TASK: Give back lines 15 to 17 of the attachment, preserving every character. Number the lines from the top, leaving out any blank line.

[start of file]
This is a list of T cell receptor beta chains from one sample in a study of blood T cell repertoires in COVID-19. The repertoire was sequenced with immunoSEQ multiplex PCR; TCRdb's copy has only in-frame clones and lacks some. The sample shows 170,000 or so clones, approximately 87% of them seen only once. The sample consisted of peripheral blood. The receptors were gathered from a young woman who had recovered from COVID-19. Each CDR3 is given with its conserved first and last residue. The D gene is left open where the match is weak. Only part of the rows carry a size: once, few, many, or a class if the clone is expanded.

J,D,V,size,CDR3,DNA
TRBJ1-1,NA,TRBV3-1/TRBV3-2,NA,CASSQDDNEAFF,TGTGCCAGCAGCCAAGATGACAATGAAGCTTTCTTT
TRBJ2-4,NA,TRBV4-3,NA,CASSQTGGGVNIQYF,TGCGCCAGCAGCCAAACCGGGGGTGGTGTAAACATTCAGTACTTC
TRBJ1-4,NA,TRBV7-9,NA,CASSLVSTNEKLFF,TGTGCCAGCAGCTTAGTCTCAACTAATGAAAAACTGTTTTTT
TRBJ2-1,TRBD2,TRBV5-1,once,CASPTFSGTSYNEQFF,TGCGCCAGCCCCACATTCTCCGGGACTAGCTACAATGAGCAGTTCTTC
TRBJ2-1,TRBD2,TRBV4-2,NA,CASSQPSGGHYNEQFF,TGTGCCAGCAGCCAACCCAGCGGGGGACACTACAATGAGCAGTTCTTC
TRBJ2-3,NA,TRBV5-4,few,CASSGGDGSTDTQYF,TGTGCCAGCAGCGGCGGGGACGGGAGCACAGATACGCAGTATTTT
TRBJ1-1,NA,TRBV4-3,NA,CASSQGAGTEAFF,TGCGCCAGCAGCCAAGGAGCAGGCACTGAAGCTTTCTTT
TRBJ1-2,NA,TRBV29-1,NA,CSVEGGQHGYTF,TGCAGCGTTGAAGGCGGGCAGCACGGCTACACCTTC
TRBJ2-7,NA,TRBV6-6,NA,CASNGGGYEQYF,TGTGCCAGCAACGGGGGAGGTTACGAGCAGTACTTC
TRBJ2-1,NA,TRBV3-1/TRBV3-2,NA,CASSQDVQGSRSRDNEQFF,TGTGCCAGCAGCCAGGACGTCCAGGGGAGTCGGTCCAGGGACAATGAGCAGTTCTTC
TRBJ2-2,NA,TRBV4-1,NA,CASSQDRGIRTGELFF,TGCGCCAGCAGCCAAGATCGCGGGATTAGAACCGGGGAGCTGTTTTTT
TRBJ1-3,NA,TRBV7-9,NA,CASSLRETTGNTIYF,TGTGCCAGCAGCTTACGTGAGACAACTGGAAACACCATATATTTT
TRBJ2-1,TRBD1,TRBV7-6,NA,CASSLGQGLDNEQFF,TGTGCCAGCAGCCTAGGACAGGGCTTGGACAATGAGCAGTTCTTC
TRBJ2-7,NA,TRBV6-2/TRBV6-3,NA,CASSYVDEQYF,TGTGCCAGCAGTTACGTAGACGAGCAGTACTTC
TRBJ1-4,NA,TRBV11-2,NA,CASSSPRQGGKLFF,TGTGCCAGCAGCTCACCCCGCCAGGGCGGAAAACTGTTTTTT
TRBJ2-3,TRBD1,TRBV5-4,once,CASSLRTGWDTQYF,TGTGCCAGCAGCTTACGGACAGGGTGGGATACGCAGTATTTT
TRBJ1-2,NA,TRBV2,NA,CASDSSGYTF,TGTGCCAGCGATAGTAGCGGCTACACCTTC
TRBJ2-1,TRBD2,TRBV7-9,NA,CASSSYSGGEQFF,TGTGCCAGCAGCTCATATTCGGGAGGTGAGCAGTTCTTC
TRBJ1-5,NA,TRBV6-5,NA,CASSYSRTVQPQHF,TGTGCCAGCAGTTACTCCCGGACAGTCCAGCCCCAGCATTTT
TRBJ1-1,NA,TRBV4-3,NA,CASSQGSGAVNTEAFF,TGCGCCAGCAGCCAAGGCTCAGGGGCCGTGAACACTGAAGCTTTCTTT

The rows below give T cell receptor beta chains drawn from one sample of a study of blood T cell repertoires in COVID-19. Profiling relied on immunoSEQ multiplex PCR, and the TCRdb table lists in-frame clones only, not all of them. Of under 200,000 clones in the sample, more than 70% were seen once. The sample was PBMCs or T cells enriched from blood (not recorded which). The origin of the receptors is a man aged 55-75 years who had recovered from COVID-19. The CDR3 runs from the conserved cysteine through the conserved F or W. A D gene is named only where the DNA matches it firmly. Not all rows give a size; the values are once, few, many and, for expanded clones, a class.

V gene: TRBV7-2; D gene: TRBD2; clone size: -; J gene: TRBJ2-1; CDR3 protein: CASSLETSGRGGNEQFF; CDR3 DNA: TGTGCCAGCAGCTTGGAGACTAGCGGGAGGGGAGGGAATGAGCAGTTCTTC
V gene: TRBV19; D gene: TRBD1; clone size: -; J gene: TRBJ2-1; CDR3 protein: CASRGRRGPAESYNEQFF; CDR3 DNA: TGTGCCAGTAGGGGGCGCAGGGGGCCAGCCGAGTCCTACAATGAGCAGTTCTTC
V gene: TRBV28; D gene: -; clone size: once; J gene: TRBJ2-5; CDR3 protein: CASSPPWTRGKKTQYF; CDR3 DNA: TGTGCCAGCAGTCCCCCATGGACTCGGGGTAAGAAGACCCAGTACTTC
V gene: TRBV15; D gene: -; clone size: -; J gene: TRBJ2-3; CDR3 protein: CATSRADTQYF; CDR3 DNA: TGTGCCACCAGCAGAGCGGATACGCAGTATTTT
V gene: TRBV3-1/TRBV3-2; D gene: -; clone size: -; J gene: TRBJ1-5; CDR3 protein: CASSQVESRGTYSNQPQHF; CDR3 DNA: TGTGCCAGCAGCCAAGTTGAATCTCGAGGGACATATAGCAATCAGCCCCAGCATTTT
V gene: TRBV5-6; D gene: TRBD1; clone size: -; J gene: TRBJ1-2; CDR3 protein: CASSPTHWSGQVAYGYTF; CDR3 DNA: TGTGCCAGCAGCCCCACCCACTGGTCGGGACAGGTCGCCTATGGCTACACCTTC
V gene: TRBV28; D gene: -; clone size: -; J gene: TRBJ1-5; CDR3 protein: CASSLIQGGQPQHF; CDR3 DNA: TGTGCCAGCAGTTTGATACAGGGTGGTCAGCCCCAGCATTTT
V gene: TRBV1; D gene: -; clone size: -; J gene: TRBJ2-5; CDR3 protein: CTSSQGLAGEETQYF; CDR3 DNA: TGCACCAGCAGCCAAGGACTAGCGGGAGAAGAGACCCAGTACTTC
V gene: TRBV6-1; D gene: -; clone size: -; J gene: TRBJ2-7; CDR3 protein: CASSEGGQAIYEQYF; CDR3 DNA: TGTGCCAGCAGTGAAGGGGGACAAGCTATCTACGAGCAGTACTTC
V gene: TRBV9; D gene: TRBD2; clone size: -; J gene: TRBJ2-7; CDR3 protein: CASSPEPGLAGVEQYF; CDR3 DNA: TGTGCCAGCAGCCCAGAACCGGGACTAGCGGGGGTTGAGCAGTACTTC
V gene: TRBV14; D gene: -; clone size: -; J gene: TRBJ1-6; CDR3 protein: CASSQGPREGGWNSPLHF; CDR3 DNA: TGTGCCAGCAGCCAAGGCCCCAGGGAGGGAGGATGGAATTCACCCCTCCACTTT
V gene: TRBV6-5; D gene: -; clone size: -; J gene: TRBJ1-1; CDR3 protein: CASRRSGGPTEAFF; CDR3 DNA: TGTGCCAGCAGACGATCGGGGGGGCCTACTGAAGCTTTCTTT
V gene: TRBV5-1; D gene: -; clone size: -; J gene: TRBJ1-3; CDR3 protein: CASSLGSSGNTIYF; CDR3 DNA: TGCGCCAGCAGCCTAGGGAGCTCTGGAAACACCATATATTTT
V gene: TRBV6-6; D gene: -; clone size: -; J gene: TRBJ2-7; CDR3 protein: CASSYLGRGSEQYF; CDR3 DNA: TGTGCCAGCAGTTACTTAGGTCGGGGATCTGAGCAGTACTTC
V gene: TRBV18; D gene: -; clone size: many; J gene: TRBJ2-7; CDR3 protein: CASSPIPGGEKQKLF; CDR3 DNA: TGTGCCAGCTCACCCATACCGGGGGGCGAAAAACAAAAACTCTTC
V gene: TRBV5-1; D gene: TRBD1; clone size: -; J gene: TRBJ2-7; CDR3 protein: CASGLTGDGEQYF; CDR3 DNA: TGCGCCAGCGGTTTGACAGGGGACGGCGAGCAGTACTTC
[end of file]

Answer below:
TRBJ2-1,TRBD1,TRBV7-6,NA,CASSLGQGLDNEQFF,TGTGCCAGCAGCCTAGGACAGGGCTTGGACAATGAGCAGTTCTTC
TRBJ2-7,NA,TRBV6-2/TRBV6-3,NA,CASSYVDEQYF,TGTGCCAGCAGTTACGTAGACGAGCAGTACTTC
TRBJ1-4,NA,TRBV11-2,NA,CASSSPRQGGKLFF,TGTGCCAGCAGCTCACCCCGCCAGGGCGGAAAACTGTTTTTT